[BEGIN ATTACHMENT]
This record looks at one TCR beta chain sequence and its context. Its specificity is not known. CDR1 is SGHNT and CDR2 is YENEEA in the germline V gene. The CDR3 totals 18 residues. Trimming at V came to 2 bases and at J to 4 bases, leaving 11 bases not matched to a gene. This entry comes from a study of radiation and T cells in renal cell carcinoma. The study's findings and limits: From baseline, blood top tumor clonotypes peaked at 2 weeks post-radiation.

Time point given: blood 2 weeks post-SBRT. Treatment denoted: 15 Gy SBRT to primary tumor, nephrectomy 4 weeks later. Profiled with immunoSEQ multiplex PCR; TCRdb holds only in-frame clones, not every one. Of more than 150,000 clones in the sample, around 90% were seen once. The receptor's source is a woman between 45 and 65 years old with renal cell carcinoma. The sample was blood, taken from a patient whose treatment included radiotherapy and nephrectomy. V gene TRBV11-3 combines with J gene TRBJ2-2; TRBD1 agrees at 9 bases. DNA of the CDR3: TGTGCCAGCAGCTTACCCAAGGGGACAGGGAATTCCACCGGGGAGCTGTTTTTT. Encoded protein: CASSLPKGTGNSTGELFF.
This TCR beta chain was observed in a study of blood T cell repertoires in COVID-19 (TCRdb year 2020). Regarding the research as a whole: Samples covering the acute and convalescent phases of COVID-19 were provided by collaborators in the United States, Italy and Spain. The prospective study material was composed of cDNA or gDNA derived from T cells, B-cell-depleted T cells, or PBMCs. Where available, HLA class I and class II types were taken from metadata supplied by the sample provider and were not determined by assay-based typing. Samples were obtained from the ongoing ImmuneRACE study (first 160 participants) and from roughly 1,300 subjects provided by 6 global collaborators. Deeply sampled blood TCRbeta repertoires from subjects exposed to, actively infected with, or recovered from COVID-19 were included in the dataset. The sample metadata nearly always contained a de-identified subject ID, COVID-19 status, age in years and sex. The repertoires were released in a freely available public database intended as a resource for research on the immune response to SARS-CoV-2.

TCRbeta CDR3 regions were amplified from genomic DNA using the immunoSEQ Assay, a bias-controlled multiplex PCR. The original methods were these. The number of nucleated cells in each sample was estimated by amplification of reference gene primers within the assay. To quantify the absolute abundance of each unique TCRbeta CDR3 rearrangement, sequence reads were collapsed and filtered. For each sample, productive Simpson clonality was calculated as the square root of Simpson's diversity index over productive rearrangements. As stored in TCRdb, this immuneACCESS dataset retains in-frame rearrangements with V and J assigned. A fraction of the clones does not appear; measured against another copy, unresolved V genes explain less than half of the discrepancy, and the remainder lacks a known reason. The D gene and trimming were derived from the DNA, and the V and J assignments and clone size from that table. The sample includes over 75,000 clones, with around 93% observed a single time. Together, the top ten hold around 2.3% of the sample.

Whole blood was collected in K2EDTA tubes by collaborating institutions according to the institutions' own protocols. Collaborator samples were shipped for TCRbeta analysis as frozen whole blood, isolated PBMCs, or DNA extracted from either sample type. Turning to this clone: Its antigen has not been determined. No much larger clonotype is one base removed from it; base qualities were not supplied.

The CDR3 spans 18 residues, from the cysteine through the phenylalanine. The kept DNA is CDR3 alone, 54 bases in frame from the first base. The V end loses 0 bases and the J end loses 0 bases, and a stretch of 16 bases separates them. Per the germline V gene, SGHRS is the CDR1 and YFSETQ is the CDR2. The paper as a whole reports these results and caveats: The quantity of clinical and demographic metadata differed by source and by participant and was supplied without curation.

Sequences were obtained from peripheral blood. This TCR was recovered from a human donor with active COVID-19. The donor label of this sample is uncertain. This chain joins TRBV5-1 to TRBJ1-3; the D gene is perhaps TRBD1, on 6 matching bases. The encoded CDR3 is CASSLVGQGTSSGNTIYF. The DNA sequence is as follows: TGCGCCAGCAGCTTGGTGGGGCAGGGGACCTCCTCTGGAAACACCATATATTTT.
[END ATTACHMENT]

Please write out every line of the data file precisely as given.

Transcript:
This record looks at one TCR beta chain sequence and its context. Its specificity is not known. CDR1 is SGHNT and CDR2 is YENEEA in the germline V gene. The CDR3 totals 18 residues. Trimming at V came to 2 bases and at J to 4 bases, leaving 11 bases not matched to a gene. This entry comes from a study of radiation and T cells in renal cell carcinoma. The study's findings and limits: From baseline, blood top tumor clonotypes peaked at 2 weeks post-radiation.

Time point given: blood 2 weeks post-SBRT. Treatment denoted: 15 Gy SBRT to primary tumor, nephrectomy 4 weeks later. Profiled with immunoSEQ multiplex PCR; TCRdb holds only in-frame clones, not every one. Of more than 150,000 clones in the sample, around 90% were seen once. The receptor's source is a woman between 45 and 65 years old with renal cell carcinoma. The sample was blood, taken from a patient whose treatment included radiotherapy and nephrectomy. V gene TRBV11-3 combines with J gene TRBJ2-2; TRBD1 agrees at 9 bases. DNA of the CDR3: TGTGCCAGCAGCTTACCCAAGGGGACAGGGAATTCCACCGGGGAGCTGTTTTTT. Encoded protein: CASSLPKGTGNSTGELFF.
This TCR beta chain was observed in a study of blood T cell repertoires in COVID-19 (TCRdb year 2020). Regarding the research as a whole: Samples covering the acute and convalescent phases of COVID-19 were provided by collaborators in the United States, Italy and Spain. The prospective study material was composed of cDNA or gDNA derived from T cells, B-cell-depleted T cells, or PBMCs. Where available, HLA class I and class II types were taken from metadata supplied by the sample provider and were not determined by assay-based typing. Samples were obtained from the ongoing ImmuneRACE study (first 160 participants) and from roughly 1,300 subjects provided by 6 global collaborators. Deeply sampled blood TCRbeta repertoires from subjects exposed to, actively infected with, or recovered from COVID-19 were included in the dataset. The sample metadata nearly always contained a de-identified subject ID, COVID-19 status, age in years and sex. The repertoires were released in a freely available public database intended as a resource for research on the immune response to SARS-CoV-2.

TCRbeta CDR3 regions were amplified from genomic DNA using the immunoSEQ Assay, a bias-controlled multiplex PCR. The original methods were these. The number of nucleated cells in each sample was estimated by amplification of reference gene primers within the assay. To quantify the absolute abundance of each unique TCRbeta CDR3 rearrangement, sequence reads were collapsed and filtered. For each sample, productive Simpson clonality was calculated as the square root of Simpson's diversity index over productive rearrangements. As stored in TCRdb, this immuneACCESS dataset retains in-frame rearrangements with V and J assigned. A fraction of the clones does not appear; measured against another copy, unresolved V genes explain less than half of the discrepancy, and the remainder lacks a known reason. The D gene and trimming were derived from the DNA, and the V and J assignments and clone size from that table. The sample includes over 75,000 clones, with around 93% observed a single time. Together, the top ten hold around 2.3% of the sample.

Whole blood was collected in K2EDTA tubes by collaborating institutions according to the institutions' own protocols. Collaborator samples were shipped for TCRbeta analysis as frozen whole blood, isolated PBMCs, or DNA extracted from either sample type. Turning to this clone: Its antigen has not been determined. No much larger clonotype is one base removed from it; base qualities were not supplied.

The CDR3 spans 18 residues, from the cysteine through the phenylalanine. The kept DNA is CDR3 alone, 54 bases in frame from the first base. The V end loses 0 bases and the J end loses 0 bases, and a stretch of 16 bases separates them. Per the germline V gene, SGHRS is the CDR1 and YFSETQ is the CDR2. The paper as a whole reports these results and caveats: The quantity of clinical and demographic metadata differed by source and by participant and was supplied without curation.

Sequences were obtained from peripheral blood. This TCR was recovered from a human donor with active COVID-19. The donor label of this sample is uncertain. This chain joins TRBV5-1 to TRBJ1-3; the D gene is perhaps TRBD1, on 6 matching bases. The encoded CDR3 is CASSLVGQGTSSGNTIYF. The DNA sequence is as follows: TGCGCCAGCAGCTTGGTGGGGCAGGGGACCTCCTCTGGAAACACCATATATTTT.